Cars wait to pass through the North Entrance into Yellowstone National
Park. In the background, Park Street and the town of Gardiner look on.
Photo courtesy of Gardiner Chamber of Commerce

“It was the Wild West, but in a good way. It was fun, uncorked.”

BY DARIA UPORSKY

I remember standing outside Kellem’s Saddle Shop in Gardiner, Mon- tana, shoulder-to-shoulder with Carol Kellem as we watched them pave over the dirt parking lot. Until that summer of 2016, the dusty roads and obscure store fronts were more of a pit stop than a destination for visitors on their way to Yellowstone National Park.

It felt like paving over the dirt would also efface the beloved, gritty culture of the town. With a distant look in her eyes, Carol said she wasn’t so sure she belonged here anymore.

A few years later, I sat in the back of the shop with Carol, surrounded by tables of leather-working tools and piles of scraps. Carol had not left Gardiner but every year she planned on it. Perhaps she held onto a previous version of her home. That day, I listened to her describe what used to make this little gateway town so special.

“It was the Wild West, but in a good way. It was fun, uncorked.” Carol smiled. Light brown waves of hair framed her gentle face and a silk scarf splayed out loosely from the top of her blouse.

“It could be the middle of the day, but you would still stop before walking past the saloon door.” A safety measure, she explained. “You had to carefully peer inside the Two Bit before walking by to make sure no one was gonna fly out of it!” Carol giggled, recalling the rowdy locals who at any moment might take a brawl into the streets.

“And ‘Space Mike’—that’s what we called him—would shoot out the street lights at night. They’d put a new one in and he’d shoot it out … There were the old timers …” She paused. “They’ve all passed on.

“There were the horn hunters, too, who were looking to get elk antlers from the park.” Carol looked over at me. “That’s illegal, you know. And, there were the transients. They weren’t dangerous, they just didn’t fit in. I was part of that group.”

Carol and her husband Les came to Gardiner 35 years ago by fate. Without a particular destination in mind, they packed up their newborn daughter, some horses and what few belongings they owned, and drove west from South Dakota. Perhaps it was the unique mix of folks in the little town. Maybe it was the mountains that hug Gardiner, lending it detachment from the rest of the world. Either way, newcomers often sense that they done stumbled across a lost world. And Les and Carol felt right at home.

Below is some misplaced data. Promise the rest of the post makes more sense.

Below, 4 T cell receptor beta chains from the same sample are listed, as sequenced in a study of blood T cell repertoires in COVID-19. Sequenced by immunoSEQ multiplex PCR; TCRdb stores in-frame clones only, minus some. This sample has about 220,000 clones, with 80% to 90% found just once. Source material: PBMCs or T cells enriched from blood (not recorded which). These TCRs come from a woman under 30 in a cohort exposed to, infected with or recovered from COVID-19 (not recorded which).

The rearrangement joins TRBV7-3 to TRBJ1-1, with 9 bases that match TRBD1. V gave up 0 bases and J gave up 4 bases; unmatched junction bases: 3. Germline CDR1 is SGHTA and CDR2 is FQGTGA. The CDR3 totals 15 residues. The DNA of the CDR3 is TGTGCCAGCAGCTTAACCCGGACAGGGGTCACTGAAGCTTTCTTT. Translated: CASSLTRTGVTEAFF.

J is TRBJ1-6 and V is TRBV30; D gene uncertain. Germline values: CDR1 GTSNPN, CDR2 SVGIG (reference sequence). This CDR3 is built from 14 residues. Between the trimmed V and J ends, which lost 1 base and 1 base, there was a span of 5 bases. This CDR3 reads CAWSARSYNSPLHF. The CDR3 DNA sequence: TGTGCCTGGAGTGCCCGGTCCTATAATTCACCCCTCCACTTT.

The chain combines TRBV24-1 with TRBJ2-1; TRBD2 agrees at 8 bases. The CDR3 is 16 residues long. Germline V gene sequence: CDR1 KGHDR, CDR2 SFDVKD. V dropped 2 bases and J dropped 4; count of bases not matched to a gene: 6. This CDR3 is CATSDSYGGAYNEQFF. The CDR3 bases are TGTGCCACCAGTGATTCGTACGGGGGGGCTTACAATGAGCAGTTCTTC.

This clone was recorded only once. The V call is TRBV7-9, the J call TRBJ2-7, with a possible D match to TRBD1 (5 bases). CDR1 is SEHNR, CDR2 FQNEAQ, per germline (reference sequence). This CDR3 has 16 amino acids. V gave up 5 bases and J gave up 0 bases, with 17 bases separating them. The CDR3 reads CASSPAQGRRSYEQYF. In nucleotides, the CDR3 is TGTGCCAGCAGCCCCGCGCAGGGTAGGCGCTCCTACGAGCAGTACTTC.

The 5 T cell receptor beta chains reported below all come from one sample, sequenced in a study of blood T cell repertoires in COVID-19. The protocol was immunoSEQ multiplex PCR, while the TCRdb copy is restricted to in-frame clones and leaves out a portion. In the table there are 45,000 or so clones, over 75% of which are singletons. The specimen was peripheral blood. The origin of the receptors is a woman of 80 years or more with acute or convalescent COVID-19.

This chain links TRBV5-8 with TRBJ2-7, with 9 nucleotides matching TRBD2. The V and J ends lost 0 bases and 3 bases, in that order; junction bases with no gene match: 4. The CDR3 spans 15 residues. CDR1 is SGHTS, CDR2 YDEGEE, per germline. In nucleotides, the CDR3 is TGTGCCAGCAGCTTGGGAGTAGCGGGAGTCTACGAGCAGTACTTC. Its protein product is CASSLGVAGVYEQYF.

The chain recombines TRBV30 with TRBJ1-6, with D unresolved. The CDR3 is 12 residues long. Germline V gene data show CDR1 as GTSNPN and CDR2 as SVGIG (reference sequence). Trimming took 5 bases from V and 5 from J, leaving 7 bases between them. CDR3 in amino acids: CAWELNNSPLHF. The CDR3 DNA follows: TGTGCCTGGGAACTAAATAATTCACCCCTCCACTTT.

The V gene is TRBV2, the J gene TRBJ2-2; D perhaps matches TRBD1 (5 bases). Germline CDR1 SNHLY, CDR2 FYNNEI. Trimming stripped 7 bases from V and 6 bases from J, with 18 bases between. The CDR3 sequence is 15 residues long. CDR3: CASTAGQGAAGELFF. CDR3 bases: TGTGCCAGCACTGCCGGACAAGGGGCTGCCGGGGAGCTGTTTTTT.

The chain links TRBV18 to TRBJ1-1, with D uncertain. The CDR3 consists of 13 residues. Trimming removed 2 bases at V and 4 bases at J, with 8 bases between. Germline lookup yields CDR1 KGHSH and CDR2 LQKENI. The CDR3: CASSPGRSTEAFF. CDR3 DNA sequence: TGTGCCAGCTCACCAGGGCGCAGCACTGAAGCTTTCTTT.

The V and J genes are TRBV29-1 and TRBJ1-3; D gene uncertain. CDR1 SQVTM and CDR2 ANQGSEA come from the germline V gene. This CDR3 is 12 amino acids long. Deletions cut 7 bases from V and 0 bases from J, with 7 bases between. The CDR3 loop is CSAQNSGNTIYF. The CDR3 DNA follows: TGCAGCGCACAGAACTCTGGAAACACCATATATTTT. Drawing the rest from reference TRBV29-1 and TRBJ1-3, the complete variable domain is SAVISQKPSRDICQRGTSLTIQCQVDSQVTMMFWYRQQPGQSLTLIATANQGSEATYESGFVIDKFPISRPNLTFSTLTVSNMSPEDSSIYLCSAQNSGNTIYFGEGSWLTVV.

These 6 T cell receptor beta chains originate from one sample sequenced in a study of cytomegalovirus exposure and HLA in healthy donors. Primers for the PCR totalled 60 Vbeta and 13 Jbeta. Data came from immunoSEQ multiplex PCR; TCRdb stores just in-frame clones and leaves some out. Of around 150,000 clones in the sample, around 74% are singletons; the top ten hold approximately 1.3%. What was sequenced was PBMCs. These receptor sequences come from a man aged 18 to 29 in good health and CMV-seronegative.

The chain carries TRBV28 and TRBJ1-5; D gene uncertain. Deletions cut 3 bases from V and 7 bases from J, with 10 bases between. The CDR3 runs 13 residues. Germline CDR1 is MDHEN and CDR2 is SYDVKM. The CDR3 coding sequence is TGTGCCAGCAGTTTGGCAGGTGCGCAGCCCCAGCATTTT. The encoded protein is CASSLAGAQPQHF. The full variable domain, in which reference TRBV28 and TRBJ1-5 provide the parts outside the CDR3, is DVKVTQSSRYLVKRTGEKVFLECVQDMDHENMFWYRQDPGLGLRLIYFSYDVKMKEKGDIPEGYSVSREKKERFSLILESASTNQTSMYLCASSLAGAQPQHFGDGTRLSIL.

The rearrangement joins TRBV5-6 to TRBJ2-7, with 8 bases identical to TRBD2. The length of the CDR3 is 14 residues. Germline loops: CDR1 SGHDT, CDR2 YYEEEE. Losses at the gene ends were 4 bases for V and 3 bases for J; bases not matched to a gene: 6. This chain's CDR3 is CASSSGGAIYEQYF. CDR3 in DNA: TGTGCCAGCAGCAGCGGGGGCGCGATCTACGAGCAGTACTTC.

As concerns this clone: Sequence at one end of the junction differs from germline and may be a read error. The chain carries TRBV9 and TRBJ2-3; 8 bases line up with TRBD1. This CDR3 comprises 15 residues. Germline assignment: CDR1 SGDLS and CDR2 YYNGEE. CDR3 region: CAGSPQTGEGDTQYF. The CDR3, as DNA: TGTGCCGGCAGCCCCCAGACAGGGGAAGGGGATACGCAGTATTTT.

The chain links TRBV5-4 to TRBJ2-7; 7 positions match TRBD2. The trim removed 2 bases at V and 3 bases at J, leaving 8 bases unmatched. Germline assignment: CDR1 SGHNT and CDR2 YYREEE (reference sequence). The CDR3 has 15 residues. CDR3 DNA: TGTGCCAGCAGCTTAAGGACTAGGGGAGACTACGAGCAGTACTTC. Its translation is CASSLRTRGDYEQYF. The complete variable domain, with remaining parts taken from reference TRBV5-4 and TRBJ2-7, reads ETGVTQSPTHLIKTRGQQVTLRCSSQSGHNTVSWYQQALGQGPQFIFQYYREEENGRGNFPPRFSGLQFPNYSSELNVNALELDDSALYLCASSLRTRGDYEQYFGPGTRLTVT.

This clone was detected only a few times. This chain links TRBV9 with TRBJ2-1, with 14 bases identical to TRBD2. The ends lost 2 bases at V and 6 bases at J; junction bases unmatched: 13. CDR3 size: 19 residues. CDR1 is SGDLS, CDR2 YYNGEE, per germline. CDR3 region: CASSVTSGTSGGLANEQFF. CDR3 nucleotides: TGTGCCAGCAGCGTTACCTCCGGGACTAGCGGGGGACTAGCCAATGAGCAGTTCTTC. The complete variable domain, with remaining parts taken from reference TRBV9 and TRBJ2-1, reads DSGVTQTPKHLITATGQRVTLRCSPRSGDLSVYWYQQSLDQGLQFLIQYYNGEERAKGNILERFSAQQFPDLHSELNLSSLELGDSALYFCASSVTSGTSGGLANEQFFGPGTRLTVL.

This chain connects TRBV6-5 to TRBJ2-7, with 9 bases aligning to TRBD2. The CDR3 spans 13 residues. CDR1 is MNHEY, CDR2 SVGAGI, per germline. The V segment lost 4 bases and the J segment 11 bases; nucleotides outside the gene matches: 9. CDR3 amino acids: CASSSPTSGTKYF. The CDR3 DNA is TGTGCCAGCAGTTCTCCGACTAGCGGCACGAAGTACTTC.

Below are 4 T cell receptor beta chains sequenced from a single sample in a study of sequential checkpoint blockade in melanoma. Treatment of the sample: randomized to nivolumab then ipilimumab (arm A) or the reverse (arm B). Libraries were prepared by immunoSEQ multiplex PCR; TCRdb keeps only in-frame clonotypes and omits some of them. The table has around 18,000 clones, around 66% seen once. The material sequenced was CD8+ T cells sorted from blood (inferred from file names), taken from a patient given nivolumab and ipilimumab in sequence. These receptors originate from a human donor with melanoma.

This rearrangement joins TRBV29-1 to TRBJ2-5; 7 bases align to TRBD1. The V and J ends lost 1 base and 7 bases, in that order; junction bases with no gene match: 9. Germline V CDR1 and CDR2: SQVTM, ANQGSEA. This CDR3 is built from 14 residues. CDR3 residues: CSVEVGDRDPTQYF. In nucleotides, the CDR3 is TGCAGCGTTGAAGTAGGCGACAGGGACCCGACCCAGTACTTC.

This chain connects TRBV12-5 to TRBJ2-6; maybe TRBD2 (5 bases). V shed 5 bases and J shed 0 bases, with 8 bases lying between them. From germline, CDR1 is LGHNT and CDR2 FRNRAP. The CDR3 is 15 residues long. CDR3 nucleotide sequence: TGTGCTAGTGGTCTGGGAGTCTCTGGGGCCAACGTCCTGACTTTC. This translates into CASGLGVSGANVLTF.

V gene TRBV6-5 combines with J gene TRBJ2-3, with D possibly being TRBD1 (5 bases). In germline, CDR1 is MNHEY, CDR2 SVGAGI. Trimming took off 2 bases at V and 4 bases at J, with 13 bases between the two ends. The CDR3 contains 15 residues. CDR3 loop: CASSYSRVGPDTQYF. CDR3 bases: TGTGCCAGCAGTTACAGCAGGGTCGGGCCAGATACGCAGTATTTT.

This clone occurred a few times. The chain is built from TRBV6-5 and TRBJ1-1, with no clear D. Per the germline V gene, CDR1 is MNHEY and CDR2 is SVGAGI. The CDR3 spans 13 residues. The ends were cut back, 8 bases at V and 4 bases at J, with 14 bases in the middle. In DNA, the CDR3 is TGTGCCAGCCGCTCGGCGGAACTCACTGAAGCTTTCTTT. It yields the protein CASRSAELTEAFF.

But it’s all changed since then. I asked Carol how she would describe Gardiner these days.

“It’s just,” she said at last, “It’s just a place.” We fell into a moment of silence as if to pay our respects to a loved one who passed. I ask her if tourism is at fault.

Carol thought about it. “In a way, I suppose so. I never thought of it like that before, but that is why people are staying—just to get a piece of the pie. It used to be you had to be a little crazy to move here. Now I’m just amazed tourists go up Tom Miner to watch the bears. Those little dirt roads are not meant to be traveled that heavily.”

Tom Miner Basin, just north of Gardiner, was discovered a few years back as a prime spot for viewing grizzly bears. It had previously been a quiet patchwork of ranches and wilderness. Now there are hoards of cars and tour buses mobbing it from May through October. I went up there one late summer day in 2018, shortly after I learned the area had become a tourist attraction. The crowd was bigger than I imagined. I stayed in my car and watched as ranchers passed by, their faces hardening as they approached. Then they would stomp the gas pedal, spinning the tires and sending dust clouds billowing as they drove out of sight.

I asked if the store had felt the economic impact. “I suppose so. I make money, but in a different way,” Carol said. “We used to serve the needs of locals more than the tourism crowd.”

Callie Kellem, the younger of Carol’s two daughters, was quietly listening while she tooled a scrap of leather. “This is a two-fold answer,” Callie offered. “There is more money to be made now, but the people who want to live here and support the local economy year round cannot afford to do it.”

What would this mean if, given the current public health concerns, tourism crowds in Gardiner diminish into the fall and beyond?

A short time later, I sat in my truck outside the Kellems’ shop. I looked down the street at dusty cowboy hats and lassos hanging from store fronts, mimicking an authenticity of yesteryear. Gardiner is no longer just a gateway to adventure in the park, it’s become a destination itself. But the wild landscape, the thing that keeps people like Carol here, is at risk.

Turning the steering wheel, I watched the elk dutifully gnaw away the native plants installed around the paved lot. This was not part of the plan, I mused.

Daria Uporsky is a professional writer and amateur nature photographer based in the foothills of Western North Carolina. She has been traveling to Montana for over a decade, and now considers it her “home away from home.”